By Jim Colton
In the wake of Yahoo CEO Marissa Mayer’s “misstatement,” that “there really aren't professional photographers anymore,” there have been several postings by readers who actually still agreed with those words. I would like to think that the majority of them were from “non-professionals,” who truly don’t understand the distinction between the two. For many of them, the fact that today’s point-and-shoot and cell phone cameras produce such high quality imagery (megapixels only) seems to outweigh the value of content and more important the skills that are needed to produce “good” content….on a consistent basis.
On the positive side, there has also been a groundswell of support from the “professional” sector of the industry calling the “misstatement” everything from callous to insulting. And regardless of whether it was said in the context of Flickr Pro or otherwise, it truly was a poor choice of words. She has since followed up with an individual Tweet reply as a form of apology (posted on my earlier blog) I believe the thousands of hardworking, dedicated professional photographers deserve better and would respectfully request a formal apology directed to them all.
And for those who still believe that the professional photographer does not exist, I offer you the following example. The photo in question is already 4 years old….but speaks volumes about what the professional photographer and our industry is facing. At one of the many inaugural balls in January of 2009 after winning the Presidential Election, the President and First Lady appeared on stage and hundreds of supporters in the audience instinctively reached for their point-and-shoots and cell phone cameras and started zooming and snapping away while holding their cameras above their heads…hoping to capture a keepsake.
But one person in the room, Reuters professional
photographer Kevin Lamarque, refrained from doing what everyone else was doing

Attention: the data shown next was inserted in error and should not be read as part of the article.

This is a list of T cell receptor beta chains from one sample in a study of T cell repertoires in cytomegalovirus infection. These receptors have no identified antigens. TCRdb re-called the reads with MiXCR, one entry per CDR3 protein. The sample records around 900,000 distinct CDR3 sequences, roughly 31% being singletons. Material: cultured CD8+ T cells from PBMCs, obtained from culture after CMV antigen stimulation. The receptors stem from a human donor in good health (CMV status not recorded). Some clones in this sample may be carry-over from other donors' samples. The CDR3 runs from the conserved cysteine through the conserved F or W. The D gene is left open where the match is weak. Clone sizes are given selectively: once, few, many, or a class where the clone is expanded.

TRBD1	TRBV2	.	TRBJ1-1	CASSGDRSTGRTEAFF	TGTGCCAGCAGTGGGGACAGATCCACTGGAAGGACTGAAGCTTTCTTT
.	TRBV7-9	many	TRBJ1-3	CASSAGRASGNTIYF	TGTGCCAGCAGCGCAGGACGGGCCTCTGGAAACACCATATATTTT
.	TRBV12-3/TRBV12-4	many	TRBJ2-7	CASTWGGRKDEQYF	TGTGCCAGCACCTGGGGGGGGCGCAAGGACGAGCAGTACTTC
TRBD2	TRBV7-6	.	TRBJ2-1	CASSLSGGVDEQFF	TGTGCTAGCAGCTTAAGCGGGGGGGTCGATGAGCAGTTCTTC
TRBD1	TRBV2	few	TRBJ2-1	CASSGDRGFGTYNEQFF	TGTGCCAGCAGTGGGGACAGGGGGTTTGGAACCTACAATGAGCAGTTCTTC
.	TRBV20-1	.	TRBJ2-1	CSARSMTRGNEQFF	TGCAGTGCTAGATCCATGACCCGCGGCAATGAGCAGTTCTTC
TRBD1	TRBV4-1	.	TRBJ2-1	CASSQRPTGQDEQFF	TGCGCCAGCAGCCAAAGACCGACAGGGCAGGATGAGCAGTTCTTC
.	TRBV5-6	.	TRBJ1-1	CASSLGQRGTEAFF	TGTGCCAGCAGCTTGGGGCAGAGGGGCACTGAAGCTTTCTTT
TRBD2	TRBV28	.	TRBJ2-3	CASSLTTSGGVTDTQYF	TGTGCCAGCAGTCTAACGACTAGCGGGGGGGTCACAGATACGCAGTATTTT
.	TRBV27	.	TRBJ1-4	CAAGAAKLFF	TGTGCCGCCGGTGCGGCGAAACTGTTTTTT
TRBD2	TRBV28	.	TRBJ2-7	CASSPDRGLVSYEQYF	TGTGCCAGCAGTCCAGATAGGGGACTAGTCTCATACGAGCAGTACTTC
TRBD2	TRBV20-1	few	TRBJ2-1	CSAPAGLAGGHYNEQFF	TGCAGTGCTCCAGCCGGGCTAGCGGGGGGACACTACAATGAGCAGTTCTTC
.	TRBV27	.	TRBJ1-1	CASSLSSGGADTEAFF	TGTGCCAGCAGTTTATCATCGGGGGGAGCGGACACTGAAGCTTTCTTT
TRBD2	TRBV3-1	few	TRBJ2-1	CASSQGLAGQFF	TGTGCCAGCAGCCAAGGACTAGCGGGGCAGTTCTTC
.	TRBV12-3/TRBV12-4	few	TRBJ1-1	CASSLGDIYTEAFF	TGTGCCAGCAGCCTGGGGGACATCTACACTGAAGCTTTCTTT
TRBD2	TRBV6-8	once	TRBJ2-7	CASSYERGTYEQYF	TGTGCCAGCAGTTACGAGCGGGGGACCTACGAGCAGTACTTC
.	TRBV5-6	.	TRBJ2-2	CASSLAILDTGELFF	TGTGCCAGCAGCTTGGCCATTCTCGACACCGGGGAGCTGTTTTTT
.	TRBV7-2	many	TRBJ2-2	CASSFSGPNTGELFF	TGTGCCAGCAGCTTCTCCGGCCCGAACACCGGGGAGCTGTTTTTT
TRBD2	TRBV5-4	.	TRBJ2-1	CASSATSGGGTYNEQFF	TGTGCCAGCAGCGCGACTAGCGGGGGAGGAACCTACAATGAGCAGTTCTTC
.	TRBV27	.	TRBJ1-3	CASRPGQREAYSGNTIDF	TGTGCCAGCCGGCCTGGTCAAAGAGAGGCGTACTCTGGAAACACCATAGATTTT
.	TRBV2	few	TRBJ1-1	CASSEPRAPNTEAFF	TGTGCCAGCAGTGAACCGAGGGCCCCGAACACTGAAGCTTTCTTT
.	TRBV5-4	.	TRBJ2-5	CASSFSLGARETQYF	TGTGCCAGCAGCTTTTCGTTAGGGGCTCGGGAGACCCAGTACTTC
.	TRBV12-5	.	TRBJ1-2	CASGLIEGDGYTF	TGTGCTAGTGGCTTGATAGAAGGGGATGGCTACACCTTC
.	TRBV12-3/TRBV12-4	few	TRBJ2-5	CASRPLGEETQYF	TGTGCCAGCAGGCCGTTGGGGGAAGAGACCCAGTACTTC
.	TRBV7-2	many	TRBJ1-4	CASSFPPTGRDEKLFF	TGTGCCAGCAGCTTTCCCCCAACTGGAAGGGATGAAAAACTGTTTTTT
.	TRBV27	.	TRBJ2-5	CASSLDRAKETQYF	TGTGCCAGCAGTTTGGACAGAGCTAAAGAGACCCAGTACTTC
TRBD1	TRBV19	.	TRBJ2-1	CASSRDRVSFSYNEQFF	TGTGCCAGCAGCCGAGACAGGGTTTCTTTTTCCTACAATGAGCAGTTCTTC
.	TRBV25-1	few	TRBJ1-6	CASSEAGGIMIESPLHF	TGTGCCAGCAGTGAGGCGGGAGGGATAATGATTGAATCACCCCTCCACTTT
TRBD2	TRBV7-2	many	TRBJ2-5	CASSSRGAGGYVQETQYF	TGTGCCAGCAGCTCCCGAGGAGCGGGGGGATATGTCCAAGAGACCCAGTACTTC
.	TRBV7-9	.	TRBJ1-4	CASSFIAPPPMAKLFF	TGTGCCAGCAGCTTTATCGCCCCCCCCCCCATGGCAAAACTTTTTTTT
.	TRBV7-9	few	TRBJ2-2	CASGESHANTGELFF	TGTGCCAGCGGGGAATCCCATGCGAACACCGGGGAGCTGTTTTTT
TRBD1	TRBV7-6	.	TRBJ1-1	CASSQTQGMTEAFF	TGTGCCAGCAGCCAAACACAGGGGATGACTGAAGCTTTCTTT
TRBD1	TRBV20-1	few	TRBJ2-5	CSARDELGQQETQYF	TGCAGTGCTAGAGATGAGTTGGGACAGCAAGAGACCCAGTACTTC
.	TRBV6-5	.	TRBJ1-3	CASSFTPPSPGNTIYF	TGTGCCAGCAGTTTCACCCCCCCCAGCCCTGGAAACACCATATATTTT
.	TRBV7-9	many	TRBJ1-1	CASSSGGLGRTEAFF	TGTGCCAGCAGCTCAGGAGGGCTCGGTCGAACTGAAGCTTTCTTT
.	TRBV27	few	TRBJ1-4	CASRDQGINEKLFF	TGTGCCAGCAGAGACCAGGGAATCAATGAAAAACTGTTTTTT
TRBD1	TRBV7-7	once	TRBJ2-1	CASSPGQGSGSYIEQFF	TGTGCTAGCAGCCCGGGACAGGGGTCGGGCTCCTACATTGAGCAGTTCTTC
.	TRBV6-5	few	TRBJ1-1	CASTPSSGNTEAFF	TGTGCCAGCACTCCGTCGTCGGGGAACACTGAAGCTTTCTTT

and realized that the better picture was not the Hail Mary zoom but was actually
BEHIND everyone showing the “amateurs” striving to “make the picture.” Of the
thousands of photos that were taken in that room, at that moment, it is the one
that was taken by the professional that truly captured the scene.
So for those of you who still think there isn't any distinction between the two (This is no longer being directed to Ms. Mayer) think about two recent horrific events….the bombing at the Boston Marathon and the tornado in Moore, Oklahoma.
In Boston, when the explosion occurred, watch the video, and you will see Boston Globe professional photographer John Tlumacki running TOWARDS the blast as well as police and first responders, also professionals, as others run AWAY.
In Moore, Oklahoma, AP professional photographer Sue Ogrocki also ran towards the tornado, not away from it…and her images of the mother carrying her child through the rubble and the children being pulled out of the wreckage of the elementary school, will be ingrained in our minds forever.
I thank God every day for those hard working professionals who put themselves in harm’s way in an effort to bring a better understanding of today’s events for all to see….many times at the risk of their own safety…and sadly in some cases, have made the ultimate sacrifice….their very lives.